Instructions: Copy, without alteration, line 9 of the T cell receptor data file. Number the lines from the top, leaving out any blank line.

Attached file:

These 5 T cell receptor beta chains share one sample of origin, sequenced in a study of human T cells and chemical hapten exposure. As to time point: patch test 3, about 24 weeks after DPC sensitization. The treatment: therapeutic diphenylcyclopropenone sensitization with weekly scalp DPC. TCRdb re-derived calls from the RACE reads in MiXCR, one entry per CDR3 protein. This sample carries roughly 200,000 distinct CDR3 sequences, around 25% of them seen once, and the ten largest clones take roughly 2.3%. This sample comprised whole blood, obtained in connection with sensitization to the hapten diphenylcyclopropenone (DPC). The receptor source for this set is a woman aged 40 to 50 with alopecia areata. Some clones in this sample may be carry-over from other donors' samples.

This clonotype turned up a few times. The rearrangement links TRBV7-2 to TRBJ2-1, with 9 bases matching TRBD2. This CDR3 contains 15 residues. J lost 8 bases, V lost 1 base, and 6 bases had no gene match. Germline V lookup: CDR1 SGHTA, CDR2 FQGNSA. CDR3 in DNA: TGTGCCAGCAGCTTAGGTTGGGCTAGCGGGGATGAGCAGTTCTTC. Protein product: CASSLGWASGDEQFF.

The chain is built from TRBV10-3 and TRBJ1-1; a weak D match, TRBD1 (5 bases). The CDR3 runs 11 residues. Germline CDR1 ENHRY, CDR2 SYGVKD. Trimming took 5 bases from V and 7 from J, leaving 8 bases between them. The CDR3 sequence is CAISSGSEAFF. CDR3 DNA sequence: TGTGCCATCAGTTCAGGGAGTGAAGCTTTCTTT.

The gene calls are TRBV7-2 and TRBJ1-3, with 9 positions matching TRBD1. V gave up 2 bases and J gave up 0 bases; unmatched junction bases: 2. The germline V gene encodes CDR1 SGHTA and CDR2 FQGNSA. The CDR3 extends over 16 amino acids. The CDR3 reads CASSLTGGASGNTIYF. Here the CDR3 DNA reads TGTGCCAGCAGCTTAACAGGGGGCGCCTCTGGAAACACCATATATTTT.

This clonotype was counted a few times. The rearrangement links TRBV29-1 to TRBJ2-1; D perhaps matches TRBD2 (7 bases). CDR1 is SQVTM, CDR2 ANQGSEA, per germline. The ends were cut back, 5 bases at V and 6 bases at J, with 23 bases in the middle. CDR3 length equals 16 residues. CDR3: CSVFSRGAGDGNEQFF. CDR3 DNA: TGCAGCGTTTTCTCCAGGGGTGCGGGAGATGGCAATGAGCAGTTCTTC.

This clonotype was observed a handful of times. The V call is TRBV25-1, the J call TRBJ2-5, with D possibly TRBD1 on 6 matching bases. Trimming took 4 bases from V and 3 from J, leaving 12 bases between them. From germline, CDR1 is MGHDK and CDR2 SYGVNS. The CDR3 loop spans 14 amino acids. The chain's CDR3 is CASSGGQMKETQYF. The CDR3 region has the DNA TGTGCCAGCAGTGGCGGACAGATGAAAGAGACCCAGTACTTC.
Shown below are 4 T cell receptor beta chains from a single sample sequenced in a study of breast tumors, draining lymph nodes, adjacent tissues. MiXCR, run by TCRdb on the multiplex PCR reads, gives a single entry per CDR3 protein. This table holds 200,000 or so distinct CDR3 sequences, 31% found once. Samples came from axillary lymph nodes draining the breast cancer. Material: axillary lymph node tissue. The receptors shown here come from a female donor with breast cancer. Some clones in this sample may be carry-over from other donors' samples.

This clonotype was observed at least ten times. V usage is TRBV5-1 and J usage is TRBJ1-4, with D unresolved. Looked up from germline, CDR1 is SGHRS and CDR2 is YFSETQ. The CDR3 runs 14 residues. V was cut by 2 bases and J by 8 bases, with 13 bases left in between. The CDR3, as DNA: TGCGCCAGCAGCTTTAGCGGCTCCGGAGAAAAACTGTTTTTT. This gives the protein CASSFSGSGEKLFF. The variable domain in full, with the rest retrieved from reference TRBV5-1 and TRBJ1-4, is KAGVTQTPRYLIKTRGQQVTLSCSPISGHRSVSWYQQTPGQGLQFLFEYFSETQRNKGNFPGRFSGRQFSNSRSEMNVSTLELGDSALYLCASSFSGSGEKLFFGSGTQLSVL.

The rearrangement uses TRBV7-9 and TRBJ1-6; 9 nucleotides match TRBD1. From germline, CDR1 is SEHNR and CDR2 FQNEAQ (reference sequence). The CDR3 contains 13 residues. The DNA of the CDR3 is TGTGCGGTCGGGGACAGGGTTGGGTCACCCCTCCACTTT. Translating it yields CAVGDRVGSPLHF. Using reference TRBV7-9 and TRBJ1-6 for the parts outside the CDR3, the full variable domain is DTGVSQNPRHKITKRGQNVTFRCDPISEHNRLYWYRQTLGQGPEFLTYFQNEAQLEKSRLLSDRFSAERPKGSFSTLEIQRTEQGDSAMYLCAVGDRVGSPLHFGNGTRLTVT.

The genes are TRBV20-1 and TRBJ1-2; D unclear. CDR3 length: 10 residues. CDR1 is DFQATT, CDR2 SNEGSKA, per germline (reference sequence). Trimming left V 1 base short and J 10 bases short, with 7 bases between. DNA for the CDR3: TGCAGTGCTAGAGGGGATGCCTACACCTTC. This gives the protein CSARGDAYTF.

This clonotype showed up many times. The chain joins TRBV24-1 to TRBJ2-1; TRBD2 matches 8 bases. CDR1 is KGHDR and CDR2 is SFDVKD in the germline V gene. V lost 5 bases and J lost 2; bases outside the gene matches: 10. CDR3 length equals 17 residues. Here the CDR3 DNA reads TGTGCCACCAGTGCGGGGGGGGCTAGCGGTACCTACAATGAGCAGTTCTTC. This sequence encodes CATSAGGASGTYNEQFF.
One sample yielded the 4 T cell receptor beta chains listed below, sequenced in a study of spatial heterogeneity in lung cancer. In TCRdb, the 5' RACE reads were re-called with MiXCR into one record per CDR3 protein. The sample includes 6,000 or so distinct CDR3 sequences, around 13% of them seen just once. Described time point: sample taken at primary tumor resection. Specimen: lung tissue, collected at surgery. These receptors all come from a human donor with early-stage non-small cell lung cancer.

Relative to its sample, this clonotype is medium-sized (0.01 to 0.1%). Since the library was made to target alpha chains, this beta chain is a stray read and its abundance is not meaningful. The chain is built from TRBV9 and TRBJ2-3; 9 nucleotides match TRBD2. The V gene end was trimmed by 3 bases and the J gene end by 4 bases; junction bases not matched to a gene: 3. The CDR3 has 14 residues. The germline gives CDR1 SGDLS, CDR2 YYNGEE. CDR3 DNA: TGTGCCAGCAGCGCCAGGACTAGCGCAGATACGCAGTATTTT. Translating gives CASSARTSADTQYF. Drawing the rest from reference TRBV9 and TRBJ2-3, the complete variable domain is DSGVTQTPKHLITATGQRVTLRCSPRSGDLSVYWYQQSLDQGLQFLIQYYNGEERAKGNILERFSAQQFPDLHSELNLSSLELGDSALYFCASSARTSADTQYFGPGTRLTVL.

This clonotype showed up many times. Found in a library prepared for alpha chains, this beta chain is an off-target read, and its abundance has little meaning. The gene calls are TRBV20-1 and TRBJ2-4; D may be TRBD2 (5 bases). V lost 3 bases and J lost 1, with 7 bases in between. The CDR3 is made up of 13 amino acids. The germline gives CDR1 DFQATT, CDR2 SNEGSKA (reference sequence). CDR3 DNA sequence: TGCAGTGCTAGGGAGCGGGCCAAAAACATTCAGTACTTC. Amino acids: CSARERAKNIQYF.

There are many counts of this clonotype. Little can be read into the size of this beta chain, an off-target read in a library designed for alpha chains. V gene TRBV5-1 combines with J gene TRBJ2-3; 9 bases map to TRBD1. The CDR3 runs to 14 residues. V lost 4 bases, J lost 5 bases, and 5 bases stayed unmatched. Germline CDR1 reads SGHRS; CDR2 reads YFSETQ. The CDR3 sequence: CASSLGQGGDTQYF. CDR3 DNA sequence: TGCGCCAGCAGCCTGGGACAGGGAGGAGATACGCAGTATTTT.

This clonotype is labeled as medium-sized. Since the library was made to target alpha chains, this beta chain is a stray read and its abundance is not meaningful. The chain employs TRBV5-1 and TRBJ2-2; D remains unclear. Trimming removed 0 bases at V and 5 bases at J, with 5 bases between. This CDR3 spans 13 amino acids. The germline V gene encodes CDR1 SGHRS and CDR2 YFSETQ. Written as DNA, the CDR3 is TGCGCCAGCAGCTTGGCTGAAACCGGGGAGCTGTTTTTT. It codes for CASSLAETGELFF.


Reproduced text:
The rearrangement uses TRBV7-9 and TRBJ1-6; 9 nucleotides match TRBD1. From germline, CDR1 is SEHNR and CDR2 FQNEAQ (reference sequence). The CDR3 contains 13 residues. The DNA of the CDR3 is TGTGCGGTCGGGGACAGGGTTGGGTCACCCCTCCACTTT. Translating it yields CAVGDRVGSPLHF. Using reference TRBV7-9 and TRBJ1-6 for the parts outside the CDR3, the full variable domain is DTGVSQNPRHKITKRGQNVTFRCDPISEHNRLYWYRQTLGQGPEFLTYFQNEAQLEKSRLLSDRFSAERPKGSFSTLEIQRTEQGDSAMYLCAVGDRVGSPLHFGNGTRLTVT.